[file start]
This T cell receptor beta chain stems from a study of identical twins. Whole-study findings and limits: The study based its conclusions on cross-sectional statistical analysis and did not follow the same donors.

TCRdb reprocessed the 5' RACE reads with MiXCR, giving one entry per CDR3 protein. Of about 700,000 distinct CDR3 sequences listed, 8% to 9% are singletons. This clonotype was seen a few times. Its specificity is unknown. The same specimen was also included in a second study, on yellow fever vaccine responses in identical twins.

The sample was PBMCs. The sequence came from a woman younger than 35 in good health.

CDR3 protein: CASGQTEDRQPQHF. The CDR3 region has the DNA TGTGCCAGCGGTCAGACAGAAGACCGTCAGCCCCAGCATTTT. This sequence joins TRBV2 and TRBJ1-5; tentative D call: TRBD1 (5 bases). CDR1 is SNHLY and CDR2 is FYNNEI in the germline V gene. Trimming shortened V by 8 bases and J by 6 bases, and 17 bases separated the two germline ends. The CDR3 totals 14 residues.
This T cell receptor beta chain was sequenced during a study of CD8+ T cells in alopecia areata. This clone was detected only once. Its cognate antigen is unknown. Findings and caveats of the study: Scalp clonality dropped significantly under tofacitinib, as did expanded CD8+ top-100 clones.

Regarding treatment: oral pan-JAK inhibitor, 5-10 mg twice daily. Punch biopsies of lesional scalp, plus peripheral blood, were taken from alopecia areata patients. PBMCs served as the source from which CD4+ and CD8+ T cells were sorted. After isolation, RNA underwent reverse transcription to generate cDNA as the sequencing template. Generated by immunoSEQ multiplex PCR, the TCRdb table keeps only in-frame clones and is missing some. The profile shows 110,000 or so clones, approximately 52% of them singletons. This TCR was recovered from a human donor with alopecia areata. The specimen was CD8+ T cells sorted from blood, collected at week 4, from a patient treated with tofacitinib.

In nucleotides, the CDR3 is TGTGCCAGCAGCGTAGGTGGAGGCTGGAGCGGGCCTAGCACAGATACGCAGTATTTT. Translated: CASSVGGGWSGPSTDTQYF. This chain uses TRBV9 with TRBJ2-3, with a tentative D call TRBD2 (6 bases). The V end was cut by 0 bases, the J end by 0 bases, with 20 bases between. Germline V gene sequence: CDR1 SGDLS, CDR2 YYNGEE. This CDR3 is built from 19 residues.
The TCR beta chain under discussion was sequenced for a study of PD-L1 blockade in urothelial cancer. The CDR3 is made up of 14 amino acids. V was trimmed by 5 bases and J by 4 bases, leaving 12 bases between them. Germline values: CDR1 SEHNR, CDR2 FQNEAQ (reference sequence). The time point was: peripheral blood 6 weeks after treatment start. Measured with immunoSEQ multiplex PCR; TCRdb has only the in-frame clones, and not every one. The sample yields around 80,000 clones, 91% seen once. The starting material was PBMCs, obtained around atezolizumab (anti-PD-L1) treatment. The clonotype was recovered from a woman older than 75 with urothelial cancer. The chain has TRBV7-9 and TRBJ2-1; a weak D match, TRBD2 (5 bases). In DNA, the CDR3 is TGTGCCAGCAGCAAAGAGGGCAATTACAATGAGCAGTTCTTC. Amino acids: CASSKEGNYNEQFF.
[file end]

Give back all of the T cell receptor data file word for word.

This T cell receptor beta chain stems from a study of identical twins. Whole-study findings and limits: The study based its conclusions on cross-sectional statistical analysis and did not follow the same donors.

TCRdb reprocessed the 5' RACE reads with MiXCR, giving one entry per CDR3 protein. Of about 700,000 distinct CDR3 sequences listed, 8% to 9% are singletons. This clonotype was seen a few times. Its specificity is unknown. The same specimen was also included in a second study, on yellow fever vaccine responses in identical twins.

The sample was PBMCs. The sequence came from a woman younger than 35 in good health.

CDR3 protein: CASGQTEDRQPQHF. The CDR3 region has the DNA TGTGCCAGCGGTCAGACAGAAGACCGTCAGCCCCAGCATTTT. This sequence joins TRBV2 and TRBJ1-5; tentative D call: TRBD1 (5 bases). CDR1 is SNHLY and CDR2 is FYNNEI in the germline V gene. Trimming shortened V by 8 bases and J by 6 bases, and 17 bases separated the two germline ends. The CDR3 totals 14 residues.
This T cell receptor beta chain was sequenced during a study of CD8+ T cells in alopecia areata. This clone was detected only once. Its cognate antigen is unknown. Findings and caveats of the study: Scalp clonality dropped significantly under tofacitinib, as did expanded CD8+ top-100 clones.

Regarding treatment: oral pan-JAK inhibitor, 5-10 mg twice daily. Punch biopsies of lesional scalp, plus peripheral blood, were taken from alopecia areata patients. PBMCs served as the source from which CD4+ and CD8+ T cells were sorted. After isolation, RNA underwent reverse transcription to generate cDNA as the sequencing template. Generated by immunoSEQ multiplex PCR, the TCRdb table keeps only in-frame clones and is missing some. The profile shows 110,000 or so clones, approximately 52% of them singletons. This TCR was recovered from a human donor with alopecia areata. The specimen was CD8+ T cells sorted from blood, collected at week 4, from a patient treated with tofacitinib.

In nucleotides, the CDR3 is TGTGCCAGCAGCGTAGGTGGAGGCTGGAGCGGGCCTAGCACAGATACGCAGTATTTT. Translated: CASSVGGGWSGPSTDTQYF. This chain uses TRBV9 with TRBJ2-3, with a tentative D call TRBD2 (6 bases). The V end was cut by 0 bases, the J end by 0 bases, with 20 bases between. Germline V gene sequence: CDR1 SGDLS, CDR2 YYNGEE. This CDR3 is built from 19 residues.
The TCR beta chain under discussion was sequenced for a study of PD-L1 blockade in urothelial cancer. The CDR3 is made up of 14 amino acids. V was trimmed by 5 bases and J by 4 bases, leaving 12 bases between them. Germline values: CDR1 SEHNR, CDR2 FQNEAQ (reference sequence). The time point was: peripheral blood 6 weeks after treatment start. Measured with immunoSEQ multiplex PCR; TCRdb has only the in-frame clones, and not every one. The sample yields around 80,000 clones, 91% seen once. The starting material was PBMCs, obtained around atezolizumab (anti-PD-L1) treatment. The clonotype was recovered from a woman older than 75 with urothelial cancer. The chain has TRBV7-9 and TRBJ2-1; a weak D match, TRBD2 (5 bases). In DNA, the CDR3 is TGTGCCAGCAGCAAAGAGGGCAATTACAATGAGCAGTTCTTC. Amino acids: CASSKEGNYNEQFF.